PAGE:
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A small trick I use (OWB or IWB) is to stick out my thumb to feel for the holster opening.

That is after making sure no garment is in the way.
 
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Can't think of a circumstance where I'd need to re-holster without looking. If I'm putting my gun back in the holster, the threat has been eliminated so no need to rush.
What about “You have just been involved in a self protection shooting and the police are arriving on the scene.”
 

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I certainly can!
You've just done something about the guys who were about to rob you at gunpoint. They're on the floor, legs crossed, hands finger-laced atop their heads.
But you're not completely sure that they'll stay that way, if you take your attention away from them.
And now, the cops, who someone else called for, are arriving. You need to reholster before they see your pistol and think that you may be a bad guy.
But you mustn't take your attention away from the BGs on the floor.

I suggest that you do indeed need to be able to holster your pistol with only one hand, and without "looking it in."

And even if you think otherwise, I further suggest that it's a very useful skill to have, even if you never use it.
Why are you holding people at gunpoint?? Back away put distance between you and them. Your jacked up on adrenaline and your playing cop?? Look out that guy is making a run for it!!! BANG BANG!! oh boy you just shoot him twice in the back.
 

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What about “You have just been involved in a self protection shooting and the police are arriving on the scene.”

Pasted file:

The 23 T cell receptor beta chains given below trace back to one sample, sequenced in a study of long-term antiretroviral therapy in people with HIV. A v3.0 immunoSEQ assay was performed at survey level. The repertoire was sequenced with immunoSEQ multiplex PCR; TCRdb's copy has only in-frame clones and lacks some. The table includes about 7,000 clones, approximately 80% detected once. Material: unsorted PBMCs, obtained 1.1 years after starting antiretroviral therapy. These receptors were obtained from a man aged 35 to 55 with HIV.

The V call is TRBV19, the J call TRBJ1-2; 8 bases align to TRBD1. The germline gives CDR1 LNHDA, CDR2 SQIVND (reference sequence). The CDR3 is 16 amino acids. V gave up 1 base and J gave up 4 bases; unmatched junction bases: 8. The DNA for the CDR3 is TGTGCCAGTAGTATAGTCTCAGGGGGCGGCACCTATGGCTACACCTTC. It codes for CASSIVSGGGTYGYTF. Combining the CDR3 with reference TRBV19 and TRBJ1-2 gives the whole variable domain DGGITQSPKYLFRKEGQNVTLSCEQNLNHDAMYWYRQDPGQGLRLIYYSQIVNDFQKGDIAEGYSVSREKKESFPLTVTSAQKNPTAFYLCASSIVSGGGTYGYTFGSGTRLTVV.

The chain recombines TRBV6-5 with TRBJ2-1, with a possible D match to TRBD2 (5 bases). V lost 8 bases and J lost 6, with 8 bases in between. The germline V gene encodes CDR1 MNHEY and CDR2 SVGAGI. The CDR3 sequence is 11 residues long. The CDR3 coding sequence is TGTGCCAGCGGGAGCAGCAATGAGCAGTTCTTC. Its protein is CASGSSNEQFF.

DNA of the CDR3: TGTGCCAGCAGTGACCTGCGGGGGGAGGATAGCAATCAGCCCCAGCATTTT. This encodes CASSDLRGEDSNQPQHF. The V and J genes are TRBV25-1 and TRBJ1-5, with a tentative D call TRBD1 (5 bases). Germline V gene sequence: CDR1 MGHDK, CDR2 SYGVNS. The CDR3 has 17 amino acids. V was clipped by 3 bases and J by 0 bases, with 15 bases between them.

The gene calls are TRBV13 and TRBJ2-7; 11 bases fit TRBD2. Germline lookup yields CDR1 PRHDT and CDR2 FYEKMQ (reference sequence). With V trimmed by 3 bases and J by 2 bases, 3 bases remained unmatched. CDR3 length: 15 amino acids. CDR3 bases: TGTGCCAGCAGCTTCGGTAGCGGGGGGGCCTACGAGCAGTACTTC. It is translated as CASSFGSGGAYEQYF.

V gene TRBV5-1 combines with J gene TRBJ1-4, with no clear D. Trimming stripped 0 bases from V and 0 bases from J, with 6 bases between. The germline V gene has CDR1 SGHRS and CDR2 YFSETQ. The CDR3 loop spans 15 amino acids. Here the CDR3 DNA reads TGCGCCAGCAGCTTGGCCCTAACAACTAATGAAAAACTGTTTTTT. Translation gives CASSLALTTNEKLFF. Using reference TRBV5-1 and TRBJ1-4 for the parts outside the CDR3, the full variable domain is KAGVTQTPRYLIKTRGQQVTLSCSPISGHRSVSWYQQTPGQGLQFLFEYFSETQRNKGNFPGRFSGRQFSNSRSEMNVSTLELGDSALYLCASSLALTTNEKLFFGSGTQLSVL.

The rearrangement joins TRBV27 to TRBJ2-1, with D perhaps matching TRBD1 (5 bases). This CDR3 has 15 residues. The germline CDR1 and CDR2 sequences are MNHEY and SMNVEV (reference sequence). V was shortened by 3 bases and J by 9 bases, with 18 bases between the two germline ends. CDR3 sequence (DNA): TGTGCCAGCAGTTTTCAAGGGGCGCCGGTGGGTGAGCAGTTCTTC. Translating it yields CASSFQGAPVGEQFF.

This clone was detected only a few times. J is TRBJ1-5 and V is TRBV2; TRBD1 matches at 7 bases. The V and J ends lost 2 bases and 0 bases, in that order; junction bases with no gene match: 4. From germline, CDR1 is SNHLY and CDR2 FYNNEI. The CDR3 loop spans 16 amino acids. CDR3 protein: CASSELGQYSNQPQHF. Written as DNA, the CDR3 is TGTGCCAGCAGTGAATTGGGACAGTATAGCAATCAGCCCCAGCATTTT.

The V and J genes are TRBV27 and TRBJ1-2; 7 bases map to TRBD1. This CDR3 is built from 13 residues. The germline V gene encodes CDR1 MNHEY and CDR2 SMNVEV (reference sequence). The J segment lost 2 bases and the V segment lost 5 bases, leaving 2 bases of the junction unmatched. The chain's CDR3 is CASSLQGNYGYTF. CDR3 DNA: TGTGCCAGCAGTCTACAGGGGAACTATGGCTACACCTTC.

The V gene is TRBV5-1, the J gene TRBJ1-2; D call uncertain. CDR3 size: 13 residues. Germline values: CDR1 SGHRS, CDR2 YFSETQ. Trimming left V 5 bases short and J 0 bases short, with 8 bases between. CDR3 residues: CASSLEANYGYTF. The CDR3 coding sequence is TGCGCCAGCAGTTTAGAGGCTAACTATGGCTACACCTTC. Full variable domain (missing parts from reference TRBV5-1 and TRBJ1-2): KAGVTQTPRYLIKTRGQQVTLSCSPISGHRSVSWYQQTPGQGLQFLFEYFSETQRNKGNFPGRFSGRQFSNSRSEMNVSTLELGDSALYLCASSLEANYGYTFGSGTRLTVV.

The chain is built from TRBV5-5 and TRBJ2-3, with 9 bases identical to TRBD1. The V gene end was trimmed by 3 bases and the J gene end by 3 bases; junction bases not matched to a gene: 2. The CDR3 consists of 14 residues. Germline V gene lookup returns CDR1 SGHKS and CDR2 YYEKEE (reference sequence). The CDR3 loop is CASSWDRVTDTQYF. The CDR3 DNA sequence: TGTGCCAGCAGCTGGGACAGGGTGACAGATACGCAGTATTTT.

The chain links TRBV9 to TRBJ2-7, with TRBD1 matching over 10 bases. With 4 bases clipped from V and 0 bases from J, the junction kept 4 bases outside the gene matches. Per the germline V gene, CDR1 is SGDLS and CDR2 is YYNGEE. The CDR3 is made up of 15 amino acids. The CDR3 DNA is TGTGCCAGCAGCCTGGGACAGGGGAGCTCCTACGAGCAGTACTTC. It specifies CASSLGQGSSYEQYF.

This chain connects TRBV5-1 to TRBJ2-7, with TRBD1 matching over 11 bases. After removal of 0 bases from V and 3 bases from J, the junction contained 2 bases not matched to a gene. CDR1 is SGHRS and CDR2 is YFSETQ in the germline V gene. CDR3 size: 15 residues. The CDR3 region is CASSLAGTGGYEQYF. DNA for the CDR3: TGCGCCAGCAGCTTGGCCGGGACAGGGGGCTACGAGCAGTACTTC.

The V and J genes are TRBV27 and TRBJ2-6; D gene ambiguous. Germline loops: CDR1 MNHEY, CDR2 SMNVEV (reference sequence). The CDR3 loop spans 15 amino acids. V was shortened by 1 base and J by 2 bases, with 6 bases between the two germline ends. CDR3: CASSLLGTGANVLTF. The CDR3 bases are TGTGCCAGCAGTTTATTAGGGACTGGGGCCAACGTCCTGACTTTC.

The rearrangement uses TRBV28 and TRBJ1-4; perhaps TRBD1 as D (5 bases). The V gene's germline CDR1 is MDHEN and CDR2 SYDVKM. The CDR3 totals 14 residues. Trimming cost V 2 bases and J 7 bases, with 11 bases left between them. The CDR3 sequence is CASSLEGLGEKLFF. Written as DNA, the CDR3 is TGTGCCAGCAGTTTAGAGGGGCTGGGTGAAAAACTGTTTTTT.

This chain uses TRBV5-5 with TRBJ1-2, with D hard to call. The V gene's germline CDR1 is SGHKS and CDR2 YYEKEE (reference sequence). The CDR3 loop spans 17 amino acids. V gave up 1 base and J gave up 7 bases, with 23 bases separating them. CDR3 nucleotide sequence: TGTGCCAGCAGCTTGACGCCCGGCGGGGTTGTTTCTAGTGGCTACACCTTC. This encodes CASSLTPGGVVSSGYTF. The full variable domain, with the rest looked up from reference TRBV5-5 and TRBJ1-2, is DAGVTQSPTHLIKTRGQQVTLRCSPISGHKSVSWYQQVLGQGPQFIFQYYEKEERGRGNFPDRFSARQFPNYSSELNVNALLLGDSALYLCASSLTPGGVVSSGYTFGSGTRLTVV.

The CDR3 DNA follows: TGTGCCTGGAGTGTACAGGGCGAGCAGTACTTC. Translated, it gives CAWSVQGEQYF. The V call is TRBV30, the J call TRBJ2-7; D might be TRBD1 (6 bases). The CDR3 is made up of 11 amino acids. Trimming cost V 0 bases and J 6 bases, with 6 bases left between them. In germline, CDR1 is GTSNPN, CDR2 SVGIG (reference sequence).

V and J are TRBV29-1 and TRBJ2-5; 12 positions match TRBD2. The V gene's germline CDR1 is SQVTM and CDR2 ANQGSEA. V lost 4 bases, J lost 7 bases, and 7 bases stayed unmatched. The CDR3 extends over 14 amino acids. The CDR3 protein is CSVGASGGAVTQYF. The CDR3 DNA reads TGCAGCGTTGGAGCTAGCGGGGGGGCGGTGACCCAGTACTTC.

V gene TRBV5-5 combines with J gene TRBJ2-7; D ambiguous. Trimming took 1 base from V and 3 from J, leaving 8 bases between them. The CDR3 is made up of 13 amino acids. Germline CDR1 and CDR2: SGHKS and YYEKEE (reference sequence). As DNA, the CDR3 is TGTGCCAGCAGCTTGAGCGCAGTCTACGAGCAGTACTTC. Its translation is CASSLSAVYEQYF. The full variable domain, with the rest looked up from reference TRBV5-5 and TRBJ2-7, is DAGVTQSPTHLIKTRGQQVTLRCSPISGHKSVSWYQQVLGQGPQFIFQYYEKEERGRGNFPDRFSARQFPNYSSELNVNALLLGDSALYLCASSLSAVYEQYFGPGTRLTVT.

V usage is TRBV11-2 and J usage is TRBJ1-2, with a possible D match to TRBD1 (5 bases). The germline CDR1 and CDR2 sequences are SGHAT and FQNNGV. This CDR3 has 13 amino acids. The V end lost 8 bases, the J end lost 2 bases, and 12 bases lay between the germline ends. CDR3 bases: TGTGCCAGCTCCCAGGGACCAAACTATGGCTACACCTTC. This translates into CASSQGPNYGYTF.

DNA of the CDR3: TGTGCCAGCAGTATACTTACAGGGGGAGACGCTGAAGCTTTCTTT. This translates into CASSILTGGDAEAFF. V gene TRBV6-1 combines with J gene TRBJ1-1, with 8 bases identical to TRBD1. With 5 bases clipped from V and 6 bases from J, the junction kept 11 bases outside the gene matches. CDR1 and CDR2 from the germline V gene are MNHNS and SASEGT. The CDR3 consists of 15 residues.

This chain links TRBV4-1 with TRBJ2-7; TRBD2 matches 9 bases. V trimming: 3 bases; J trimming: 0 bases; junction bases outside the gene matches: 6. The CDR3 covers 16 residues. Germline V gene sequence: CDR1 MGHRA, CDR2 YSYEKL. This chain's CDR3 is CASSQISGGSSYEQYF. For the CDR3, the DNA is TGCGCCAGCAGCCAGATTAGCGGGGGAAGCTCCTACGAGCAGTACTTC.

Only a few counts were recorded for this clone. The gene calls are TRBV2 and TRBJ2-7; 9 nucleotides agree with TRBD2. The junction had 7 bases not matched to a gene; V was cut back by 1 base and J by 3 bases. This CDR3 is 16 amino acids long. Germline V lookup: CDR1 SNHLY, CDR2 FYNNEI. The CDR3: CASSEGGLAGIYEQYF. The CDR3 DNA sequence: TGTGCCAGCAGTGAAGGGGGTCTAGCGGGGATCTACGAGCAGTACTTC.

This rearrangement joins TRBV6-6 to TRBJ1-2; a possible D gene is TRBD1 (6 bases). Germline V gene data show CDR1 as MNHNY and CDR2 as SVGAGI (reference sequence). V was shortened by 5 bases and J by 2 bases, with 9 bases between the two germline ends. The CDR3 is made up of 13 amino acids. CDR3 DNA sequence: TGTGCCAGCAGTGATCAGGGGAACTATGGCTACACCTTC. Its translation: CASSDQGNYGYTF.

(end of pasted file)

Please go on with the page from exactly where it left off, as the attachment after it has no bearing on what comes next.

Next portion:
In that scenario, I've already run it to slide lock, so there is no need for me to look when holstering.
 
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I use my free hand to lift shirt out the way and with my thumb firmly on the hammer, I just slide it in slowly, by feel. I can do it in the dark or with the lights on.
 

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I’d be very concerned about anyone using their other hand in lieu of looking the handgun into the holster. As SOs we’re carefully warning against muzzling ones self at any time. Using that other hand during holstering is very likely setting up to muzzle the free hand.

If I have a cover garment then my free hand pulls it well clear before I begin slow holstering. If I’m not wearing cover then my free hand rests at my sternum, out of the way.
 

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What about “You have just been involved in a self protection shooting and the police are arriving on the scene.”
If I've just been involved in a SD shooting, either the threat is over or I'm dead. If I've ended the threat, or it has ceased by any means, then it will be safe for me to reholster. If I'm still in a shooting match, I'm not reholstering just because LE is finally arriving to record details.
 

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Why are you holding people at gunpoint?? Back away put distance between you and them. Your jacked up on adrenaline and your playing cop?? Look out that guy is making a run for it!!! BANG BANG!! oh boy you just shoot him twice in the back.
That seems like a good way to end up on trial for at least manslaughter, if not murder.

A civilian does not shoot a fleeing BG, unless the fleeing felon poses is a grave and articulable threat to others.
And remember: There may be witnesses, whom you have not yet noticed, who will rat you out when interviewed by the cops.


...I would place the gun on the ground and put hands up when police arrived, not re-holster.
But then the BG, or one of the BGs, might do a slither, and grab your grounded gun, even as the cops are running in.
He may shoot at you, since you've already put him in deep doo-doo. Then what do you do?

No. You need to control your weapon until the police have the place firmly in hand.


In that scenario, I've already run it to slide lock, so there is no need for me to look when holstering.
If you've "already run it to slide lock," and you haven't reloaded quickly, what will you do when his until-now-unseen buddy starts on you?

You don't know what's going to happen, so you have to be prepared for anything. Really. Anything.
 
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I don't ever feel the need to reholster quickly, but I am a bit overweight, and it's difficult to look the gun all the way into the holster. That's why being able to thumb the SCD on my Glocks and the hammer on my SCCY while proceeding slowly gives me a very comfortable feeling.